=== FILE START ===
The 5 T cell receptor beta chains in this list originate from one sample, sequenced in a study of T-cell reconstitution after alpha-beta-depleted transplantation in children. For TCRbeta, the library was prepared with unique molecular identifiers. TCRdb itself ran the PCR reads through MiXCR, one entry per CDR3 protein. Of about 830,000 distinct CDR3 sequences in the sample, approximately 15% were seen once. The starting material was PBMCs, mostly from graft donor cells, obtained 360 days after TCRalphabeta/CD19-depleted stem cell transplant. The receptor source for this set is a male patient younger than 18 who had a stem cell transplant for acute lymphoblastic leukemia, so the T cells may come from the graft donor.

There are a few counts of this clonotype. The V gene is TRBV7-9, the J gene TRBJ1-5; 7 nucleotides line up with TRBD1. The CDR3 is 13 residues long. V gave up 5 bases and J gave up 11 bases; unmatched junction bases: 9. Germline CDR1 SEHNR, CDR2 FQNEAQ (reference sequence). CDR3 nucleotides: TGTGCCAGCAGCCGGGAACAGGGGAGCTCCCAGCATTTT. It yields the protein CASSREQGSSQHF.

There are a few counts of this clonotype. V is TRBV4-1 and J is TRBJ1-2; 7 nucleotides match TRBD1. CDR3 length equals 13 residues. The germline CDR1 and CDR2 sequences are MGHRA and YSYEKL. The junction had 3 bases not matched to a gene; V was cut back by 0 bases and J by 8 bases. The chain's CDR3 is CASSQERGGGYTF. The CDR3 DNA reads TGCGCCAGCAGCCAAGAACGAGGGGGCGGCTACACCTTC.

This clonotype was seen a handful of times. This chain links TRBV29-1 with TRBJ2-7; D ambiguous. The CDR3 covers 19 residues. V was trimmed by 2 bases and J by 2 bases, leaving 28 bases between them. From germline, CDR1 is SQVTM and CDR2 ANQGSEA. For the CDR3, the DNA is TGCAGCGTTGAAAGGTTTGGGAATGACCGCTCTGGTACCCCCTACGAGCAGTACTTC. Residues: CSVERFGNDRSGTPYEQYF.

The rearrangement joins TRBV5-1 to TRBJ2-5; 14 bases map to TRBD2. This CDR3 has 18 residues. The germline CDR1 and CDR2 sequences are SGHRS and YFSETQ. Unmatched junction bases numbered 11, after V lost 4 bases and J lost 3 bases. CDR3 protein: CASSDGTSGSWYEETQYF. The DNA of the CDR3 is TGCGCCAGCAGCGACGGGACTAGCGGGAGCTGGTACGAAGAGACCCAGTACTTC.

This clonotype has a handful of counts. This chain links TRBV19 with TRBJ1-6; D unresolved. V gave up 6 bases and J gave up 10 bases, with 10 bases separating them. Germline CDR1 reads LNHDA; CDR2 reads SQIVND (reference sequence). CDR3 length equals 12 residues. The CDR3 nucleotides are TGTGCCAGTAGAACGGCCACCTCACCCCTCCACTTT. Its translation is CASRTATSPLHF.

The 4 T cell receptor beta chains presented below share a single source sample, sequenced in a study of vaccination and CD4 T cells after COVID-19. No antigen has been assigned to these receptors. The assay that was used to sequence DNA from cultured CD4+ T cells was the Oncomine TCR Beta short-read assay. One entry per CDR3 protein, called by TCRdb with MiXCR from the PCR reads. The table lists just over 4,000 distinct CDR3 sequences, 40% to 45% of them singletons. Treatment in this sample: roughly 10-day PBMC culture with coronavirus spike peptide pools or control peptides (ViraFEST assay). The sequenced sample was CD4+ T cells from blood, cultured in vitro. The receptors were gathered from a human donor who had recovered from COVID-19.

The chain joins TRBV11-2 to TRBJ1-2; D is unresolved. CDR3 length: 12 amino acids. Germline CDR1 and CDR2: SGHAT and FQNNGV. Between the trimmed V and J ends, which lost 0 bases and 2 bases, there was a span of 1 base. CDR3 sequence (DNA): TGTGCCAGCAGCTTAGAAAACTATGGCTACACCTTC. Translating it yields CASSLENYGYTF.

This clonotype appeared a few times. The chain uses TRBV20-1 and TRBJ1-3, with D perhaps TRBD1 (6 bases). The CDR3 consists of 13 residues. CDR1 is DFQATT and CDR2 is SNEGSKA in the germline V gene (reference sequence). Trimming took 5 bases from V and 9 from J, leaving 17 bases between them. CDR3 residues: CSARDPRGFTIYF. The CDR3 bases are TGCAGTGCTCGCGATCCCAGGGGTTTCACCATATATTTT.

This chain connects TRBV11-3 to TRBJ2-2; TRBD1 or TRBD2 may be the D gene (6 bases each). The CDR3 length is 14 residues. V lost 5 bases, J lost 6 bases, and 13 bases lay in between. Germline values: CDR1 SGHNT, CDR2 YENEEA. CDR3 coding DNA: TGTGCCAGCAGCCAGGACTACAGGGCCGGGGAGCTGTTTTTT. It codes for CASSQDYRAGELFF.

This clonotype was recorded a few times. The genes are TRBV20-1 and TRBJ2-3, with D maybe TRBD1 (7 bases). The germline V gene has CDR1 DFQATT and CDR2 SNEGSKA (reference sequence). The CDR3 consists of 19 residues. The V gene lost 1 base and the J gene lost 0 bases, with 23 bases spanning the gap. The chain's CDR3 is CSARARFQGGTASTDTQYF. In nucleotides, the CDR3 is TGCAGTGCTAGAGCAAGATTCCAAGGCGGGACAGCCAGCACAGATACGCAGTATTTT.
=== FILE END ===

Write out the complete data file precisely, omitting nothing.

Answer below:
The 5 T cell receptor beta chains in this list originate from one sample, sequenced in a study of T-cell reconstitution after alpha-beta-depleted transplantation in children. For TCRbeta, the library was prepared with unique molecular identifiers. TCRdb itself ran the PCR reads through MiXCR, one entry per CDR3 protein. Of about 830,000 distinct CDR3 sequences in the sample, approximately 15% were seen once. The starting material was PBMCs, mostly from graft donor cells, obtained 360 days after TCRalphabeta/CD19-depleted stem cell transplant. The receptor source for this set is a male patient younger than 18 who had a stem cell transplant for acute lymphoblastic leukemia, so the T cells may come from the graft donor.

There are a few counts of this clonotype. The V gene is TRBV7-9, the J gene TRBJ1-5; 7 nucleotides line up with TRBD1. The CDR3 is 13 residues long. V gave up 5 bases and J gave up 11 bases; unmatched junction bases: 9. Germline CDR1 SEHNR, CDR2 FQNEAQ (reference sequence). CDR3 nucleotides: TGTGCCAGCAGCCGGGAACAGGGGAGCTCCCAGCATTTT. It yields the protein CASSREQGSSQHF.

There are a few counts of this clonotype. V is TRBV4-1 and J is TRBJ1-2; 7 nucleotides match TRBD1. CDR3 length equals 13 residues. The germline CDR1 and CDR2 sequences are MGHRA and YSYEKL. The junction had 3 bases not matched to a gene; V was cut back by 0 bases and J by 8 bases. The chain's CDR3 is CASSQERGGGYTF. The CDR3 DNA reads TGCGCCAGCAGCCAAGAACGAGGGGGCGGCTACACCTTC.

This clonotype was seen a handful of times. This chain links TRBV29-1 with TRBJ2-7; D ambiguous. The CDR3 covers 19 residues. V was trimmed by 2 bases and J by 2 bases, leaving 28 bases between them. From germline, CDR1 is SQVTM and CDR2 ANQGSEA. For the CDR3, the DNA is TGCAGCGTTGAAAGGTTTGGGAATGACCGCTCTGGTACCCCCTACGAGCAGTACTTC. Residues: CSVERFGNDRSGTPYEQYF.

The rearrangement joins TRBV5-1 to TRBJ2-5; 14 bases map to TRBD2. This CDR3 has 18 residues. The germline CDR1 and CDR2 sequences are SGHRS and YFSETQ. Unmatched junction bases numbered 11, after V lost 4 bases and J lost 3 bases. CDR3 protein: CASSDGTSGSWYEETQYF. The DNA of the CDR3 is TGCGCCAGCAGCGACGGGACTAGCGGGAGCTGGTACGAAGAGACCCAGTACTTC.

This clonotype has a handful of counts. This chain links TRBV19 with TRBJ1-6; D unresolved. V gave up 6 bases and J gave up 10 bases, with 10 bases separating them. Germline CDR1 reads LNHDA; CDR2 reads SQIVND (reference sequence). CDR3 length equals 12 residues. The CDR3 nucleotides are TGTGCCAGTAGAACGGCCACCTCACCCCTCCACTTT. Its translation is CASRTATSPLHF.

The 4 T cell receptor beta chains presented below share a single source sample, sequenced in a study of vaccination and CD4 T cells after COVID-19. No antigen has been assigned to these receptors. The assay that was used to sequence DNA from cultured CD4+ T cells was the Oncomine TCR Beta short-read assay. One entry per CDR3 protein, called by TCRdb with MiXCR from the PCR reads. The table lists just over 4,000 distinct CDR3 sequences, 40% to 45% of them singletons. Treatment in this sample: roughly 10-day PBMC culture with coronavirus spike peptide pools or control peptides (ViraFEST assay). The sequenced sample was CD4+ T cells from blood, cultured in vitro. The receptors were gathered from a human donor who had recovered from COVID-19.

The chain joins TRBV11-2 to TRBJ1-2; D is unresolved. CDR3 length: 12 amino acids. Germline CDR1 and CDR2: SGHAT and FQNNGV. Between the trimmed V and J ends, which lost 0 bases and 2 bases, there was a span of 1 base. CDR3 sequence (DNA): TGTGCCAGCAGCTTAGAAAACTATGGCTACACCTTC. Translating it yields CASSLENYGYTF.

This clonotype appeared a few times. The chain uses TRBV20-1 and TRBJ1-3, with D perhaps TRBD1 (6 bases). The CDR3 consists of 13 residues. CDR1 is DFQATT and CDR2 is SNEGSKA in the germline V gene (reference sequence). Trimming took 5 bases from V and 9 from J, leaving 17 bases between them. CDR3 residues: CSARDPRGFTIYF. The CDR3 bases are TGCAGTGCTCGCGATCCCAGGGGTTTCACCATATATTTT.

This chain connects TRBV11-3 to TRBJ2-2; TRBD1 or TRBD2 may be the D gene (6 bases each). The CDR3 length is 14 residues. V lost 5 bases, J lost 6 bases, and 13 bases lay in between. Germline values: CDR1 SGHNT, CDR2 YENEEA. CDR3 coding DNA: TGTGCCAGCAGCCAGGACTACAGGGCCGGGGAGCTGTTTTTT. It codes for CASSQDYRAGELFF.

This clonotype was recorded a few times. The genes are TRBV20-1 and TRBJ2-3, with D maybe TRBD1 (7 bases). The germline V gene has CDR1 DFQATT and CDR2 SNEGSKA (reference sequence). The CDR3 consists of 19 residues. The V gene lost 1 base and the J gene lost 0 bases, with 23 bases spanning the gap. The chain's CDR3 is CSARARFQGGTASTDTQYF. In nucleotides, the CDR3 is TGCAGTGCTAGAGCAAGATTCCAAGGCGGGACAGCCAGCACAGATACGCAGTATTTT.